COVID-19: Community Updates and Resources
When a request by a local housing rights group to hold some of Albany’s worst landlords accountable for non-repair issues came to Albany Law School’s Community Economic Development Clinic, the answer seemed obvious to student Jordan Fruchter ’20.
At the time, he turned to his by-the-book knowledge, which suggested a tenant withhold rent payments until the problem is resolved. This textbook solution was also the only option that his client, United Tenants of Albany (UTA), Inc., had to offer.
“The practical reality is that’s just not viable for tenants,” Fruchter said.
His revised solution: A computer program called the H.A.R.M. calculator (Habitability, Abatement of Rent, Mathematical), which he designed to automatically compute reasonable damages based on monthly rent; how long the issue has gone on; and the percentage of rent abated for the particular issue in prior housing-related court cases.
His innovation is getting noticed. Fruchter recently came in second place in the 7th Annual Stanley M. Grossman Innovators Invitational at Brooklyn Law School—a competition for legal technology startups—and won $4,000 in funding for his H.A.R.M. calculator. He also presented the tool at Georgetown Law School’s Iron Tech Lawyer 2020 Invitational to an international audience.
Most tenants know they have a problem, but they don’t know how much to ask for after a long period of landlord inaction, Fruchter said. “It was very concerning to me, watching underrepresented tenants in housing court struggling with their issues. It was a line of people, out the door, getting nowhere. I thought, what can I do here?”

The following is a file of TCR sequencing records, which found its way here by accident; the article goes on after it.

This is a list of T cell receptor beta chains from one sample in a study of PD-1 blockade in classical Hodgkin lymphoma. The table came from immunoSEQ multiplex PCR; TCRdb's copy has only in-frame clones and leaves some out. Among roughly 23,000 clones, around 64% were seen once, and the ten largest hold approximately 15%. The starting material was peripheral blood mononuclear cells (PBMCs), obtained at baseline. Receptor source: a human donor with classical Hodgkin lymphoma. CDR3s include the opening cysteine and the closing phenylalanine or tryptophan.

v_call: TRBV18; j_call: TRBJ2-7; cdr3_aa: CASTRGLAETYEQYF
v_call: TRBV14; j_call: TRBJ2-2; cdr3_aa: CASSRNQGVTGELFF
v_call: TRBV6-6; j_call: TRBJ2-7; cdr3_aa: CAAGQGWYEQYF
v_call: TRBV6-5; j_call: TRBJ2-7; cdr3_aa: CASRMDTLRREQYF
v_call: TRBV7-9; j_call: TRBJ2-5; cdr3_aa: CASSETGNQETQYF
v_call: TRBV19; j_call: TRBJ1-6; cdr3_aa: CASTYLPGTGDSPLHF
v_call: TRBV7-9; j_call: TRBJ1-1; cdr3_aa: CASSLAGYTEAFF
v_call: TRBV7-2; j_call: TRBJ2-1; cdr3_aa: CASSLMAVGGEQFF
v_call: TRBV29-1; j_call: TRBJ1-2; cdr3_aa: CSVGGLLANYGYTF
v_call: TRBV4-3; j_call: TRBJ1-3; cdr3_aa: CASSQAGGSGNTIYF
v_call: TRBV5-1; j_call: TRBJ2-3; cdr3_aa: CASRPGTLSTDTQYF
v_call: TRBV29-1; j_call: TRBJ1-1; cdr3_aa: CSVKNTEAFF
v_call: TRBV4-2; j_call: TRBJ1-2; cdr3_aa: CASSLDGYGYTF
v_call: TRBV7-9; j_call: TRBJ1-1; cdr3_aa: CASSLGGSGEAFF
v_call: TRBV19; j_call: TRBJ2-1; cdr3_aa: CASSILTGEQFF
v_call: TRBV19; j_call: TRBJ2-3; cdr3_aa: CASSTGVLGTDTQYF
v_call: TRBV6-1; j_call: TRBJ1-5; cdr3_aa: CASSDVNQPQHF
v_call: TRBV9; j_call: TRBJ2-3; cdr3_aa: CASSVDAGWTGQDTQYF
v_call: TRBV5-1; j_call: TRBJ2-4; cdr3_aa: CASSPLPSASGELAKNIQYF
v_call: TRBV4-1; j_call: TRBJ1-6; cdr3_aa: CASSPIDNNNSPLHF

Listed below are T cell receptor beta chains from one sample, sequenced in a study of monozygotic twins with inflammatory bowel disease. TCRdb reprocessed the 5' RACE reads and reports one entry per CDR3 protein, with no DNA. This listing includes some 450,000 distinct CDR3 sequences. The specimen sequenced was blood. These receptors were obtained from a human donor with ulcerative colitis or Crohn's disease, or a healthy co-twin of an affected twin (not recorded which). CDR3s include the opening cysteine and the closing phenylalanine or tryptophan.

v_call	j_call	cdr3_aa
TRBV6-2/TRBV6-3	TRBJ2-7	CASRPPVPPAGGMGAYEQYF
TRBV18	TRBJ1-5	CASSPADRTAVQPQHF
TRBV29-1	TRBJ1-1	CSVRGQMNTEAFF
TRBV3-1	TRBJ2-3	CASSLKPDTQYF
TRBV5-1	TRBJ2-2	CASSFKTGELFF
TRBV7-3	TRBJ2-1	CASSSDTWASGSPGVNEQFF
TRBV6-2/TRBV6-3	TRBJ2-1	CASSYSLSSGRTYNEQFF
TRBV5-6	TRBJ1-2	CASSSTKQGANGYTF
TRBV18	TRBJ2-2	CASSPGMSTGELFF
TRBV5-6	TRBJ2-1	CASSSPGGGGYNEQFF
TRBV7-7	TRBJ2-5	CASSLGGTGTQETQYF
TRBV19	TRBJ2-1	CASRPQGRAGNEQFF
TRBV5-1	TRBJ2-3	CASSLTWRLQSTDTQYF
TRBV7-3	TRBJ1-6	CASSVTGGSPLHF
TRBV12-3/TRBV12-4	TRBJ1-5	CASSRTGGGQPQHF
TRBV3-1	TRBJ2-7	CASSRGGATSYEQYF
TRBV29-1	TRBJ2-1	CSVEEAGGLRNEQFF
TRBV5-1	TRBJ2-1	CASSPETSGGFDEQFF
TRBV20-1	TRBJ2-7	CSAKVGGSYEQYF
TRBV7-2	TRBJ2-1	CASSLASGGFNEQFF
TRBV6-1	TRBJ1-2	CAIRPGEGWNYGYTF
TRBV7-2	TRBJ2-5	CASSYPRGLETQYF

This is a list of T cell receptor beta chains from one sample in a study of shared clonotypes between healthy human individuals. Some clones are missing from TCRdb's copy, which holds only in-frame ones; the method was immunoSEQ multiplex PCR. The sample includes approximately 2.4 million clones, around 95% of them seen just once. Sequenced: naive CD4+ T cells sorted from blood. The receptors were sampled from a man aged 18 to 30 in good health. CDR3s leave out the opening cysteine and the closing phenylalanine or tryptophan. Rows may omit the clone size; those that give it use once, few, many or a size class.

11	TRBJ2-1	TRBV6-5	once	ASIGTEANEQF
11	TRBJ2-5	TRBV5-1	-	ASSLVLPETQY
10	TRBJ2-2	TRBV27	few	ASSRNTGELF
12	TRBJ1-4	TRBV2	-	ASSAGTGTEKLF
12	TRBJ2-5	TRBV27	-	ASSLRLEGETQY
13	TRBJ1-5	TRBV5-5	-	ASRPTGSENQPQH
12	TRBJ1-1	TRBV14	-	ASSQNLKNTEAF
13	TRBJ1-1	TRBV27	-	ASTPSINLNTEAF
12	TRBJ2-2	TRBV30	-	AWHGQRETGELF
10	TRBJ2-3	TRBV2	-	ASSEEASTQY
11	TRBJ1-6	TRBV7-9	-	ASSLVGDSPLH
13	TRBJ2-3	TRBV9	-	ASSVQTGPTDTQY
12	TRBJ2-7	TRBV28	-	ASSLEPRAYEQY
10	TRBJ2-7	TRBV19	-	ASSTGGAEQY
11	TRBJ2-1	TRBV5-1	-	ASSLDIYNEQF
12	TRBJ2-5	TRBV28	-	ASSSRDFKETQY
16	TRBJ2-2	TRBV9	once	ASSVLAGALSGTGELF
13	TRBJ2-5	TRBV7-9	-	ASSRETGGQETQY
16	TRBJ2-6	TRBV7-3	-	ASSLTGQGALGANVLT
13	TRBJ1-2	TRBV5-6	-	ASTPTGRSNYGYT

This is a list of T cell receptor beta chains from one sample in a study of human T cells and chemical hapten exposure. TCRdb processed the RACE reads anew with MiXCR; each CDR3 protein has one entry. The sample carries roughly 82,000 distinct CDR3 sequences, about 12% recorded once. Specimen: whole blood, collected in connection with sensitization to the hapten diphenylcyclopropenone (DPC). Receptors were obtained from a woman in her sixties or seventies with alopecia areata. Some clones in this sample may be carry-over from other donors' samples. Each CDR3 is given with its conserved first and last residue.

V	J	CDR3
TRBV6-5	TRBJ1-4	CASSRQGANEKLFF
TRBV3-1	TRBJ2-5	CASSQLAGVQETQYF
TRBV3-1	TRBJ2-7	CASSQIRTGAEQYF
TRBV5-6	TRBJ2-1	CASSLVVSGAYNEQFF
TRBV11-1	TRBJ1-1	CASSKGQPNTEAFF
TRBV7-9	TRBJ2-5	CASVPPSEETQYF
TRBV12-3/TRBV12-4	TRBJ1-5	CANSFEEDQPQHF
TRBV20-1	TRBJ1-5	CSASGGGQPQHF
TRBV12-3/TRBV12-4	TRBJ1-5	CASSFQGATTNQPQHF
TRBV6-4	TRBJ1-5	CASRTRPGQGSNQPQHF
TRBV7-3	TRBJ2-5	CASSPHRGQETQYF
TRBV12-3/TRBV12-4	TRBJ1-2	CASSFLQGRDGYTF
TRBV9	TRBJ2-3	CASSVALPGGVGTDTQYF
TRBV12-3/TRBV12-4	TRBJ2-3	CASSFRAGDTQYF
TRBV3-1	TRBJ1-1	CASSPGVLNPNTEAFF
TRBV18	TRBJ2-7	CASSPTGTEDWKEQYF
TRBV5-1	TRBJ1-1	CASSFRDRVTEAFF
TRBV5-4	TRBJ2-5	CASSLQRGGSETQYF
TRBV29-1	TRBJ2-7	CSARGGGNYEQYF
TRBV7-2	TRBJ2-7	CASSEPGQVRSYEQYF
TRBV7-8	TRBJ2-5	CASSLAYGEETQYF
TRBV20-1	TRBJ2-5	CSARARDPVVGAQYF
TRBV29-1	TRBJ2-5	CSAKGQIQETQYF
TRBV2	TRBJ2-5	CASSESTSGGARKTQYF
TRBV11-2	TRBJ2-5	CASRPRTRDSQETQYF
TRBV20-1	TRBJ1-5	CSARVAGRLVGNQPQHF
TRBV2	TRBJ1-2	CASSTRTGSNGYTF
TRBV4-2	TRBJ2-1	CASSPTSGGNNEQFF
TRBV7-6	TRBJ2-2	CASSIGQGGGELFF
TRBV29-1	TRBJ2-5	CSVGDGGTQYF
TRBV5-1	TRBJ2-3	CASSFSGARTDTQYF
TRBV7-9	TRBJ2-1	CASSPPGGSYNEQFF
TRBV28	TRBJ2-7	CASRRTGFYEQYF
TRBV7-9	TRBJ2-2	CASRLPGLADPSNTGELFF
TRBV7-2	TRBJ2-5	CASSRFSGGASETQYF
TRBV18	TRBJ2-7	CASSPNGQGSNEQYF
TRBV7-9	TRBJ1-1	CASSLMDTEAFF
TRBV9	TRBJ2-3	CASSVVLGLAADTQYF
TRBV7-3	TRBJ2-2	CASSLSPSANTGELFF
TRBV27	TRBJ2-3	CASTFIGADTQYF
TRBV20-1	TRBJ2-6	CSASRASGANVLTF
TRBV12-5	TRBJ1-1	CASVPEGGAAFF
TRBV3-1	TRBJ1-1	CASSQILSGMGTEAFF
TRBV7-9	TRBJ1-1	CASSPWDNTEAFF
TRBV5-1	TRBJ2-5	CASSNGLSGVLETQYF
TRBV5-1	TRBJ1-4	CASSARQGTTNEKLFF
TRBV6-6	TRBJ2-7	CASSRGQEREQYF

Some tenants—many facing nightmarish living conditions: bedbugs, no heat or hot water, or mold—have found themselves threatened with eviction when bringing issues to a property owner’s attention. Rather than withhold rent, which is traditionally viewed as a defensive remedy, the tool allows tenants to bring an affirmative claim for back rent.
“They’re facing the prospect of losing their housing, when really in many cases, they’re fully able to pay their rent. They are just holding it back as leverage to try and force repairs. But the whole time, they’re very much at risk of losing their housing,” said Laura Felts, UTA’s executive director.
Previously, tenants came armed only with their side of the story, and there was little else to navigate the “ambiguous and mystic” process, according to Felts. She said that the organization’s connection with The Justice Center at Albany Law School—which houses the Community Economic Development Clinic—has already made an impact in the community. For example, one tenant used the tool and recovered nearly $3,000 from her landlord after months of back and forth to no avail.
“The law school really sees how clinic work makes the work of lawyers more accessible and sustainable for everyone,” Felts said. “It’s right along with what United Tenants does—none of us are attorneys, but we support and empower people to be able to navigate their legal issues.”
The H.A.R.M. calculator will have an even bigger impact as the world navigates the COVID-19 pandemic. Housing issues are expected to rise as eviction and foreclosure moratoriums expire and social distancing requirements create barriers for some issues to be fixed.
“Housing-insecure people are only going to continue to face issues and those issues are only going to increase in the next six months,” said Professor Ted De Barbieri, director of the Community Economic Development Clinic. “Hopefully a tool like this—when courts open again—will give tenants some ability to access small claims court to get money for damages if they can demonstrate how a landlord hasn’t acted.”
Going forward, Fruchter hopes to make the tool accessible in more cities—right now it’s live in Albany and Rochester—and add cases to the database to make the tool even stronger.
“It’s been a great experience to be able to offer this as an alternative legal solution. These tenants have a story to tell and it is important they are afforded the opportunity to tell their story within the legal system,” Fruchter said.
After graduation, he’s planning to go back to continue his 16-plus-year tax policy and research career with a financial planning firm. His experience with UTA and the clinic will lend well to future pro bono work, he said.
“I had no idea this would be something that would interest me,” he said. “It’s a great way for me to scratch that itch of practicing law, and also have a meaningful impact on a population that isn’t well served by the legal community.”